Dialogic Book Talk



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Dialogic Book Talk


Book Title: Hugless Douglas by David Melling

Learning and Development

Creating the language learning environment.

Why? To acknowledge and extend children’s experiences and develop their vocabulary


A Unique child

Who is valued and listened to:



  • Contributes to discussion

  • Relates the story content to their own experiences

  • Develops their own ideas

  • Initiates conversation with adults and children




Positive Relationships

That build and support communication by:



  • Sharing experiences

  • Gaining insight into the feelings of others

  • Learning to interpret the behaviours of others

  • Listening to and empathising with others developing the ability to converse with peers and adults

Enabling Environments

1. Prepare

Choose a picture book that will appeal to the group of children. If you want to read the whole story, make sure the written text is brief. The main objective is to get the children talking and having conversations with you and each other.



  • Make sure you are very familiar with the story
  • Think about the kinds of prompts and questions you will use to think and talk about the story.


  • Remember the golden rules: ask open-ended questions: recast and expand what children say.

  • Before you start, ensure you have thought about: the ways in which children might be able to relate the story to their own lives: the new vocabulary that you will introduce in reading and talking about the story: follow-up experiences and activities to consolidate this vocabulary.

2. Story prompts- including open-ended questions and enabling statements

A young bear called Douglas needed a hug and began searching for one, but none were quite right until he found the one he was looking for in the arms of his Mum!

Prompts and open-ended questions might include:


  • How do you think Douglas was feeling when he woke up?

  • I wonder why Douglas needed a hug when he woke up?

  • I wonder why the snowball didn’t feel quite right to Douglas when he hugged it?

  • I wonder why the leaves on the bush quivered and trembled?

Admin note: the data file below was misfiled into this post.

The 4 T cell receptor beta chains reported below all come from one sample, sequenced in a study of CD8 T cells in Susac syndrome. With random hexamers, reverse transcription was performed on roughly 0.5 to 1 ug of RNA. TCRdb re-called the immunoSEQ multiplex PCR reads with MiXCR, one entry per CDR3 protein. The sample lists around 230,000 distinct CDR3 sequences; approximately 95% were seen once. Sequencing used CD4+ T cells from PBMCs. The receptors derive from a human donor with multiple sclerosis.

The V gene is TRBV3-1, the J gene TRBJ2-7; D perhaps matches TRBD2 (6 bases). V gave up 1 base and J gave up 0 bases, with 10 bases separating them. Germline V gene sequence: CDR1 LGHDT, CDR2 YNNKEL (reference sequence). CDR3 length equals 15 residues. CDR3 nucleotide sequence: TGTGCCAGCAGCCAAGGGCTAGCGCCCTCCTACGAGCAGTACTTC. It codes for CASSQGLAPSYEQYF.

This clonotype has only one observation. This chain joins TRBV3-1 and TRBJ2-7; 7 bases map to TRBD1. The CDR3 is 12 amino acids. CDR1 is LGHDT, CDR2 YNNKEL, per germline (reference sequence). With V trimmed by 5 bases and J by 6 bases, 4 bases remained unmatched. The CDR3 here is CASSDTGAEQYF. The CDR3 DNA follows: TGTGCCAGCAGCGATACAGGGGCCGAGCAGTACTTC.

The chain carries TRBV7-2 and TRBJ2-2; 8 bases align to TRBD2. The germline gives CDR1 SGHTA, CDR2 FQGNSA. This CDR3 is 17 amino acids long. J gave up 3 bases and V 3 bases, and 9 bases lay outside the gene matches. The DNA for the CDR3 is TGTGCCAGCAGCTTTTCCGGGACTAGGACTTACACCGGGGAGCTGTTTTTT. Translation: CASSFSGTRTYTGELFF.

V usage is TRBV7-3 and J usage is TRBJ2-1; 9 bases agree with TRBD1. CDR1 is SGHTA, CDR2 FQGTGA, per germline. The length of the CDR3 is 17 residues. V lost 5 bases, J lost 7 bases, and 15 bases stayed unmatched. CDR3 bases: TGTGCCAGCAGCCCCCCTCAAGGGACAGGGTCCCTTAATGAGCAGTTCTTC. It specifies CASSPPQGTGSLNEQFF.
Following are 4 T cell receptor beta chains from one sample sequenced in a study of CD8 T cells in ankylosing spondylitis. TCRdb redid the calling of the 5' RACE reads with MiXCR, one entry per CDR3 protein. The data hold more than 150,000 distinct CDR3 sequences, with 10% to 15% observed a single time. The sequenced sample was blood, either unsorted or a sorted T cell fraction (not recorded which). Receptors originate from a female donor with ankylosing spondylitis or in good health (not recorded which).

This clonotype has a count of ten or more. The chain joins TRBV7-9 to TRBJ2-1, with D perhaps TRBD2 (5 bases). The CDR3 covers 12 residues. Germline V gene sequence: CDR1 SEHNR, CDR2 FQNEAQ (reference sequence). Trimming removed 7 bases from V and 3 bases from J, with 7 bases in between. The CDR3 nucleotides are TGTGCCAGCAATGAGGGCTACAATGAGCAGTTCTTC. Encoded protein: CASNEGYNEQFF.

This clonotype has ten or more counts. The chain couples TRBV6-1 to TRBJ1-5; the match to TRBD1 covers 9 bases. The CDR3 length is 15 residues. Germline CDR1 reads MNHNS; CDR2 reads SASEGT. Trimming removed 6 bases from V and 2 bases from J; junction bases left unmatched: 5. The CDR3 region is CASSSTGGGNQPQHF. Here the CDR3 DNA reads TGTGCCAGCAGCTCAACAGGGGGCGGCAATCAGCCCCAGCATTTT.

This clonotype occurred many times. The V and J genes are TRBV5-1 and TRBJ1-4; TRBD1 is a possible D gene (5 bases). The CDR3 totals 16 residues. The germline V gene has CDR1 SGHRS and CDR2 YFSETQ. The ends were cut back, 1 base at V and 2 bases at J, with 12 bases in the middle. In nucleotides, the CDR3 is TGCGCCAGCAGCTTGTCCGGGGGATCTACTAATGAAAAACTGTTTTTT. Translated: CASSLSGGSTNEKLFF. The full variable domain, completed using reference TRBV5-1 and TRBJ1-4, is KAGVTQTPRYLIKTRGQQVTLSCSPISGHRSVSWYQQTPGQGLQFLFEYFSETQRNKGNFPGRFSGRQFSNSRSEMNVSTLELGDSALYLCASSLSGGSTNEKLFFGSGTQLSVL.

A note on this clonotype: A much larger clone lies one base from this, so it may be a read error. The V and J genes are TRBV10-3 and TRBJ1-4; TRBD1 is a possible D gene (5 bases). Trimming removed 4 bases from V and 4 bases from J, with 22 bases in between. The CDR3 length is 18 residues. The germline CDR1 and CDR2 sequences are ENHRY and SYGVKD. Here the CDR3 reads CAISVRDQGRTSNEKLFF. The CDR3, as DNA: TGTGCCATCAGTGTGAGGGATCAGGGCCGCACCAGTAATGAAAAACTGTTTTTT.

• I wonder why the sheep said they were ‘too busy’ to give Douglas a hug?

  • I wonder why the sheep didn’t like Douglas giving them a hug?

  • What kind of bear do you think Douglas is?

  • Why do you think Douglas wiped his nose on the rabbit’s tail?

3. Relate the story to the children’s experiences

Prompts might include:



  • How do you feel when you wake up in the morning?

  • Do you ever feel you need a hug?

  • Where or who might you go to if you need a hug?

  • How do you think Douglas felt when no one would give him a hug?

  • How do you think Douglas felt when his Mum gave him a hug?

4. Extend the children’s vocabulary

Focus on some of the vocabulary introduced in the book and discussion:



  • Nouns - cave, splinters. Verbs – wriggled, grunted, quivered, trembled, squirmed, scrambled, snuggled, sniffed. Adjectives – comfy, fluffy.

  • Also explore children’s understanding of words like ‘tall’, ‘high’.

5. Design follow-up experiences/activities to consolidate new vocabulary

Consolidate understanding and use some of the vocabulary introduced in the book:



  • Den building –make a ‘comfy cave’ for a bear to live in.

  • Make a collection of objects made of wood for the children to explore how they feel –talk about ‘splinters’.

  • Make a treasure basket of fluffy objects for the children to explore.

  • Make a display of stories and non-fiction books about bears alongside a collection of toy bears.

  • Create a small world scenario in a tough spot for the children to retell the story. Laminate the verbs for the children to include in their retelling of the story.

  • Talk to the children and show them pictures of things which are tall or high i.e. giraffes, sky scrapers, towers, trees, lamp posts etc. Let the children practice walking ‘tall’ on tip toes.






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